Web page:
Headlice was as much an issue to the medieval woman as her modern
counterpart and herbal remedies were used to help combat them.
The detail at right is a detail taken from a 15th century French
manuscript by Boccaccio, the de Claris Mulieribus. It shows
a woman using a medieval comb with close set teeth on one side
not unlike our modern headlice combs.
Herbal headlice remedies were the most popular with many suggestions
The juice of the young branches of Broom-Rape made into an ointment
with hog's grease and heated as oil was one remedy to kill both
body and head lice. Parsley, Petroselinum crispum, repelled
head lice, as did the oil from the seeds of Spurge or Garden Spurge.
Staves-Acre seeds coarsely powdered and strewed in the hair was
also an option.
To treat dandruff or a dry, flaky scalp, an infusion of Cleavers,
Galium aparine, not only helped clear the skin but made
a wash for dandruff.
It was also believed that the leaves or bark of the Willow tree
in wine would take away dandruff by washing with it and a wash
of the juice of beets with water and vinegar cleansed the head
of dandruff and was warded off the shedding of hair. As would
the head washed with Lesser Field Scabious.
According to treatises which contain herbal remedies, medieval
women did indeed dye their hair. Although blonde was the often
preferred and most fashionable colour, recipes for darker hair
were known, perhaps to disguise grey hairs as they are today.
One assumes that these recipes were intended only for townswomen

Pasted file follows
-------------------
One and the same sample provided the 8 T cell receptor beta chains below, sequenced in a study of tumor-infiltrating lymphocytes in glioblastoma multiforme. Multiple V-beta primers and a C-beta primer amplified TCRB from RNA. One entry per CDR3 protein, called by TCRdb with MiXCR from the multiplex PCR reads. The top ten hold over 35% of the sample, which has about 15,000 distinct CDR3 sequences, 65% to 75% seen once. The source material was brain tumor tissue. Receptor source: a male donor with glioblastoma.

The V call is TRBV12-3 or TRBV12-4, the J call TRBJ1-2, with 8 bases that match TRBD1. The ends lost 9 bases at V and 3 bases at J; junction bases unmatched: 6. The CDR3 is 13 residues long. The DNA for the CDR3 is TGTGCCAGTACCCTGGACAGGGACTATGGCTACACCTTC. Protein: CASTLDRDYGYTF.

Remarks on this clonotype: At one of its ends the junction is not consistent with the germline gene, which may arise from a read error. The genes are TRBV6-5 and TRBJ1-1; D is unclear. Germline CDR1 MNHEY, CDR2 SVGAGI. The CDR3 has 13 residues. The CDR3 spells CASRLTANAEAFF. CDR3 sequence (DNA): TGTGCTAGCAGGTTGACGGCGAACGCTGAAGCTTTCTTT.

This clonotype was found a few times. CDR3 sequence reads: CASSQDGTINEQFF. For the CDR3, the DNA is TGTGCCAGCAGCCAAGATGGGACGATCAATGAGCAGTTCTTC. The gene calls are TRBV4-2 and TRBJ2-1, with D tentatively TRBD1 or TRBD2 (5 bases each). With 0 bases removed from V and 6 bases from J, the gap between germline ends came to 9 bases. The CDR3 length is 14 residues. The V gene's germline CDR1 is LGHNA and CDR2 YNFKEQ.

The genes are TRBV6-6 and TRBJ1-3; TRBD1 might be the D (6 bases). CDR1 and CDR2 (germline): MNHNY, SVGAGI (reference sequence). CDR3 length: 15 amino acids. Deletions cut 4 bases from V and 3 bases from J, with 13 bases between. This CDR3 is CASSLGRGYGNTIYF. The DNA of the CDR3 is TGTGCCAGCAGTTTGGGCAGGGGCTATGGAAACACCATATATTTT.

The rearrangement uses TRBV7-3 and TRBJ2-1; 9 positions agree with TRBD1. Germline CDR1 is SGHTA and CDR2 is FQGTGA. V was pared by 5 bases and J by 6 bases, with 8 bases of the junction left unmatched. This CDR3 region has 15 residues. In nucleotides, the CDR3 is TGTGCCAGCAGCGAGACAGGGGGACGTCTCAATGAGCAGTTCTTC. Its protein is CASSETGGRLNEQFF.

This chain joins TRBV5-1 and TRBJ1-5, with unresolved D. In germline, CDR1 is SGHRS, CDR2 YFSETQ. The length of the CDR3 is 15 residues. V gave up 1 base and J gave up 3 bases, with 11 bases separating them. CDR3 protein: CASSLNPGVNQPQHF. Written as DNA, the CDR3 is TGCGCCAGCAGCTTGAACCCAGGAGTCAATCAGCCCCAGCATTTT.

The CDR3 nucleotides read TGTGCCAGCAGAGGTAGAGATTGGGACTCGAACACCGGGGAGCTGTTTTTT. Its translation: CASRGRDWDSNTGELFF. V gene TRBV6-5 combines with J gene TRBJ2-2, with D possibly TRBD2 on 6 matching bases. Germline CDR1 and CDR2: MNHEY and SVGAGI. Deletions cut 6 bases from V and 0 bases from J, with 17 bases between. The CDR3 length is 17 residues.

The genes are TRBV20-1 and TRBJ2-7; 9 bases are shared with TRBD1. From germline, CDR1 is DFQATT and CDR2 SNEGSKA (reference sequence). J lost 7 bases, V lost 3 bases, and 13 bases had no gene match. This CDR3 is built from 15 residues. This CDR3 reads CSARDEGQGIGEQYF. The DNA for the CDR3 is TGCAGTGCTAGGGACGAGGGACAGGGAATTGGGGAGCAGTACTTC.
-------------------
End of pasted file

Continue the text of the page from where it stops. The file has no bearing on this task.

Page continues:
who had access to such ingredients or the funds to purchase them.
The advice from the Old Women in the popular medieval manuscript
the Roman de la Rose offers this advice for colouring the
..and if they need colour,
she should dye them with many different plant-extracts, for
fruit, wood, leaves, bark and roots have powerful medicinal
or Saffon or Saf-Flower crocus sativus, shown at right,
was a popularly used hair dye, although to produce which colour
is uncertain. Possibly blonde.
Recipes to turn the hair
- The hair when washed with
the lie made of ashes of the Barberry tree and water, will make
it turn yellow.
- To dye the hair yellow,
honey and white wine left overnight on the hair then a mixture
of calendine roots, olive-madder, oil of cumin seed, box shavings
and saffron was recommended. Wash off after 24 hours.
Recipes to turn the hair
- Gall Oak omphacitis coals
of burned galls being quenched in wine or vinegar;
- the leaves of bramble
boiled in rye, a recipe which was perhaps available to poorer
women who lived in the countryside and did not have the stuffs
of the towns freely available to them.
- a mixture of iron, gall
nuts and alum boiled in vinegar and left on the head for two
days was recommended.
- Both Hortus Sanitatis
and Dioscorides claimed that sage tea, Salvia officinalis
dyes the hair black, although the Tacuinum Sanitatis
indicated that Sage removes dark colour from the hair..
- Schroeder says
women in Germany use the
buds of Black Poplar to make their hair grow thick and ornamental,
although he does not state how.
According to Trotula, opal
necklaces were a favourite with blonde ladies as it was considered
that opals protected fair hair from fading or darkening. Where
they got opals from, is not mentioned.